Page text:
HP PhotoSmart M22 Review
By Movable Type Admin
The M22 is another addition to the popular Photosmart series and includes many of the innovative features found on HP's higher-end models like Adaptive lighting and in-camera red eye removal. This is an "entry-level" point-n-shoot that boasts a 4-megapixel imager combined with a HP Precision 36.7mm (equivalent) fixed focal length lens. Aimed more at the beginner, it offers fully automatic operation coupled with various help screens, and also includes a full Help menu that describes various features and controls of the camera. For those who want to be a little more creative, the M22 offers 9 pre-programmed scene modes (Macro, Action, Landscape, Portrait, Panorama, Beach, Snow, and Sunset.)
Ergonomics are good. Although it is small (about the size of a candy bar), it fits comfortably in your hands and one-handed shooting is a snap. However, you need to be careful with the placement of your left hand. I found my middle finger in the frame of a number of our sample pictures. The controls are well placed and functional and allow you to quickly change camera settings. Like past models, the Menu system was easy to navigate and is logically organized. The M22 features only one viewfinder, a 1.5-inch LCD. Outdoors it works well but would benefit greatly from an anti-reflective coating. Indoors it "gains up" the display which allows you to frame your subject in low-light conditions. The picture gets a little grainy, but being able to see in these conditions outweighs this small problem.
The M22's shooting performance was average for a camera in this class. From power up to first image captured averaged about 3.6 seconds. Shutter lag (the time from pressing the shutter release to actually capturing the image) measured about 1/10 of a second when pre-focused and 5/10 of a second including autofocus. The shot-to-shot delay measured about 2 seconds between frames without the use of the flash and about 2.5 - 3.5 seconds with the flash. Unfortunately the M22 does not offer any type of continuous or burst capture mode. All test were done using a Lexar High-Speed 512MB SD card, using 4MP Best size/quality, flash off, and all other settings at default (unless otherwise noted.) Times may vary depending on lighting conditions, camera settings, media, etc.
I was pleased with the overall image quality when using 4MP Best mode. The 36.7mm (equivalent) fixed lens produced relatively sharp results, with noticeable barrel distortion. There is a 6x digital zoom feature, but we recommend you use it sparingly, image quality suffers tremendously. With 4-megapixels, you can zoom by cropping and still have plenty of resolution to create good-quality 8x10-inch prints. Our outdoor samples were well exposed, and colors seemed nicely saturated. There was an average amount of noise in high/low contrast areas as well as visible edge blurring. Indoors you will be limited to group portraits due to the fixed focal length, the good news is it has a powerful flash that covers approx. 16 feet. I found the 320x240 Movie mode produced average results. Our sample clips showed the usual amounts of compression noise, and the AF system did a good job at keeping up with fast moving objects.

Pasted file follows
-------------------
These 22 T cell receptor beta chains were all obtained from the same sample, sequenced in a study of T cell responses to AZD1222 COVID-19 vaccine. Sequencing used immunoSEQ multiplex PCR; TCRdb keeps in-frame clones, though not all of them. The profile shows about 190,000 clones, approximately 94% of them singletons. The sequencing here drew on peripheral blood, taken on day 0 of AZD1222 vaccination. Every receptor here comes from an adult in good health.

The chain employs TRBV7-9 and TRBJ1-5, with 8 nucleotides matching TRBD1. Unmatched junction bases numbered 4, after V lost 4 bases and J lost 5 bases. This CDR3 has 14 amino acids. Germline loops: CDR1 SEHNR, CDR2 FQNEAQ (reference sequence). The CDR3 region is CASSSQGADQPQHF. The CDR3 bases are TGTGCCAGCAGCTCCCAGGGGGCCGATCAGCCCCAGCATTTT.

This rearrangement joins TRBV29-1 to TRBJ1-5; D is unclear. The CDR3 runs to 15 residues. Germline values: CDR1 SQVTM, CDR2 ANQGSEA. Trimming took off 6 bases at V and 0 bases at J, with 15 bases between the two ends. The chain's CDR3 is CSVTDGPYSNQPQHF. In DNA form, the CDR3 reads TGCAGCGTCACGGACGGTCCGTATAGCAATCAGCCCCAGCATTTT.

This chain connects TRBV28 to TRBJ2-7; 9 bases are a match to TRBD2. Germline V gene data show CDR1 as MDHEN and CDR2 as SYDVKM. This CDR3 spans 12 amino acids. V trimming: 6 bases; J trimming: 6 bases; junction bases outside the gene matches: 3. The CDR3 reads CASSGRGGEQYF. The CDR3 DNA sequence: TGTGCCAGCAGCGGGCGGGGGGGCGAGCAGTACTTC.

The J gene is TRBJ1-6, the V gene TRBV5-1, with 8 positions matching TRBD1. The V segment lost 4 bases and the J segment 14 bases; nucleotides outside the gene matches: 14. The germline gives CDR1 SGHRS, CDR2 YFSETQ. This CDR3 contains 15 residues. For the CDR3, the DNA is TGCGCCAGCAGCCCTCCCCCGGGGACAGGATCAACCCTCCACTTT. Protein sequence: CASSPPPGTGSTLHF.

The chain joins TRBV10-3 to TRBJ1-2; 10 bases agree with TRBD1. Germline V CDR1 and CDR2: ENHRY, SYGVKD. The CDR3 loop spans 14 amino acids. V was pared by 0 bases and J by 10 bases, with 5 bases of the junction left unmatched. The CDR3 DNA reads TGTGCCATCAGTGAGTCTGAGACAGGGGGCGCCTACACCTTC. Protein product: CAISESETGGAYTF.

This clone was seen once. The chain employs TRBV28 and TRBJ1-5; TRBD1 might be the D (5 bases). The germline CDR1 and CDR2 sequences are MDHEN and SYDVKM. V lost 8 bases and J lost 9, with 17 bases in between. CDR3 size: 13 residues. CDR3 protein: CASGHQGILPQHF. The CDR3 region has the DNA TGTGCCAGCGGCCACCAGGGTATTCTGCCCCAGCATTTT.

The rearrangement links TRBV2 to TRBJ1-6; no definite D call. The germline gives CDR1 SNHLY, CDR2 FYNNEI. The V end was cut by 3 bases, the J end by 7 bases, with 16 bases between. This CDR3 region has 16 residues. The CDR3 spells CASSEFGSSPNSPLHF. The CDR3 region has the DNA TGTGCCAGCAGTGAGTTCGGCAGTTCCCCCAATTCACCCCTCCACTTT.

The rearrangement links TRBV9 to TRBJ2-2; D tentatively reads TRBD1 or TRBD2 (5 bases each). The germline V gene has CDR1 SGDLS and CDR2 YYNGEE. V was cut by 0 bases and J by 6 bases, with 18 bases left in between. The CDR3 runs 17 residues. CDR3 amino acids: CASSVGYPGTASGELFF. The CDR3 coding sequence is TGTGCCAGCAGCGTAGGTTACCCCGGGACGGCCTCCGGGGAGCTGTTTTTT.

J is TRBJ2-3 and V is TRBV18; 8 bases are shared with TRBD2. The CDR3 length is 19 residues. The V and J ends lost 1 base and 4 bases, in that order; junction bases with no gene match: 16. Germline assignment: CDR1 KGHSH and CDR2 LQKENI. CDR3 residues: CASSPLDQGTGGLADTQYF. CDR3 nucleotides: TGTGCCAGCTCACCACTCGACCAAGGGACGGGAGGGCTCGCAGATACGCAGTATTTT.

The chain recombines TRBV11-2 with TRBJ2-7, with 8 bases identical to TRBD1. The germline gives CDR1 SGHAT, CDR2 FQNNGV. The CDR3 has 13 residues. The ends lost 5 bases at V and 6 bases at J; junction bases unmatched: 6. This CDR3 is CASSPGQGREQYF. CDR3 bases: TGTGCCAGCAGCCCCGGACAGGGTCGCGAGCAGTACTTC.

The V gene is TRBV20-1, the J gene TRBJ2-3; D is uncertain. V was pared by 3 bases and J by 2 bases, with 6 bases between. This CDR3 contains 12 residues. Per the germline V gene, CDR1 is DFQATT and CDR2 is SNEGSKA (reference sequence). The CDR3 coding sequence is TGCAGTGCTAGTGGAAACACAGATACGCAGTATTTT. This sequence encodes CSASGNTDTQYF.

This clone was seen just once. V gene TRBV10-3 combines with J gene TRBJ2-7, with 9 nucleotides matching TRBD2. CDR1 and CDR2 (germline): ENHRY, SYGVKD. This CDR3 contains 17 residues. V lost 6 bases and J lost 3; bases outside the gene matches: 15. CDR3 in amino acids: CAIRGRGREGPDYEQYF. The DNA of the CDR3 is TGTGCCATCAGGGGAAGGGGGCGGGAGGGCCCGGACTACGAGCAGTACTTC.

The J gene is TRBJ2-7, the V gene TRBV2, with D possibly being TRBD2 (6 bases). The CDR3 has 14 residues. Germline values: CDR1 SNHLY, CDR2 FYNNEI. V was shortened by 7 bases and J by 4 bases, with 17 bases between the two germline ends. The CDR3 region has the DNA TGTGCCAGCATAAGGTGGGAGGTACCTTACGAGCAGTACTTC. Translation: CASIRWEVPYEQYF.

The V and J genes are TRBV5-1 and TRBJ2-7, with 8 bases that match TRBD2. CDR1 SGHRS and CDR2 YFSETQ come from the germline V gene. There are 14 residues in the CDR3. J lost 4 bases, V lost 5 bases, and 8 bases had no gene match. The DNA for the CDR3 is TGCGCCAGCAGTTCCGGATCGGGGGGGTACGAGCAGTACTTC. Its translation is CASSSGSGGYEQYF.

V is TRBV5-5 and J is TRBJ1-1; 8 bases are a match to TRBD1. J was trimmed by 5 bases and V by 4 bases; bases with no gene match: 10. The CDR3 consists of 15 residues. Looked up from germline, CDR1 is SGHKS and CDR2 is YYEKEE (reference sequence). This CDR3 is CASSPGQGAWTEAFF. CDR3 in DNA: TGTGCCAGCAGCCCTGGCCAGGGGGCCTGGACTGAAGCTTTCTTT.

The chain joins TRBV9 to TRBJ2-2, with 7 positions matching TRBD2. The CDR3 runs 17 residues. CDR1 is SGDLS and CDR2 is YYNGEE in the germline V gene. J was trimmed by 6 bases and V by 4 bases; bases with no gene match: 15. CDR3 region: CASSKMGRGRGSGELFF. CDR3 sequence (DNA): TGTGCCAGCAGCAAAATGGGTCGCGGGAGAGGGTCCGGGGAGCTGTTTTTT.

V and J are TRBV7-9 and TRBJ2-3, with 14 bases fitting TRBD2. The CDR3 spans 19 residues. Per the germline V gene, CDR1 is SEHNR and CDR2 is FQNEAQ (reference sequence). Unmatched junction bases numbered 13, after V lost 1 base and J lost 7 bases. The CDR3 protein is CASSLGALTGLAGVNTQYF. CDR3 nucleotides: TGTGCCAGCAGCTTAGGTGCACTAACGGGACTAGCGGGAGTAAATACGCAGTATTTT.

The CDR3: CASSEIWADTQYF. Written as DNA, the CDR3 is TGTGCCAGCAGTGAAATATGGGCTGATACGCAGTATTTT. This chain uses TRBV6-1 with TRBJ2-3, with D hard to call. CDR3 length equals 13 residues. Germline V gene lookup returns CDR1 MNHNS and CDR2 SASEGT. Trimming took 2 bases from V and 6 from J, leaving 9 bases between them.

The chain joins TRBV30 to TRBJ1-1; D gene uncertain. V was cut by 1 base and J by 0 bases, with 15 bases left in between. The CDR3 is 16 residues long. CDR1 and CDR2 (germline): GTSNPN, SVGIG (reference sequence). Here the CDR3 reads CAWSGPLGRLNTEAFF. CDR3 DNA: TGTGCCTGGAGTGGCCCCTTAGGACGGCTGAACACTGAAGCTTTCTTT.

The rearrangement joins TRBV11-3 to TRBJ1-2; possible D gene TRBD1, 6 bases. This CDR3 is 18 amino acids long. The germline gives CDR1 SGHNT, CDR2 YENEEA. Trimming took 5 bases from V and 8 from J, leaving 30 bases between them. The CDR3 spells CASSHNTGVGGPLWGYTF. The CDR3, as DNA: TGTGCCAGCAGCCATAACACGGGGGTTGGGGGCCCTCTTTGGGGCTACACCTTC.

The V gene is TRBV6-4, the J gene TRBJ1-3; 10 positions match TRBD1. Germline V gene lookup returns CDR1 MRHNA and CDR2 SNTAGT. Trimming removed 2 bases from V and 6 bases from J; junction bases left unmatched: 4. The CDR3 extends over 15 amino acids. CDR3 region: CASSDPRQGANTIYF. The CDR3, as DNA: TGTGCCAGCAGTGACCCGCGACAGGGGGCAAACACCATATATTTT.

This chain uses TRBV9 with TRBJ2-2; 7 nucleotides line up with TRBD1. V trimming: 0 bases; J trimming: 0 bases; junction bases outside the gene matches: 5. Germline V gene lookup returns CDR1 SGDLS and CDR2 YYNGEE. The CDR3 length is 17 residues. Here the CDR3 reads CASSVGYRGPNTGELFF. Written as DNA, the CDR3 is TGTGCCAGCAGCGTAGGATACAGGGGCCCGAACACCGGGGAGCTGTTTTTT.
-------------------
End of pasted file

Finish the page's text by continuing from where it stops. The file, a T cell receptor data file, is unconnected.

Like other recent HP models, we found the Adaptive Lighting feature to be useful when shooting both indoors and outdoors; the camera increases the Gamma of the picture to better enhance the detail of objects in low contrast (shadow) areas. The image quality does suffer a little, so as long as you are not going to print any large prints, you should be fine. You can see some examples on our Samples page. It also features the very useful Remove Red Eye feature. If an image exhibits red eye, simply select this option in the play menu and it will be corrected in-camera. You can then opt to save or cancel the changes.
Bottom line - the PhotoSmart M22 will make a great choice for those who are just entering the digital world or want a replacement for all those disposable film cameras. It's easy to use, has good image quality, and slides into almost any size pocket or purse. Just make sure you watch where you put your fingers when framing a picture. With a street price of about $149, it offers a good value and would make a great gift choice for a friend or family member who doesn't need a more advanced digicam.
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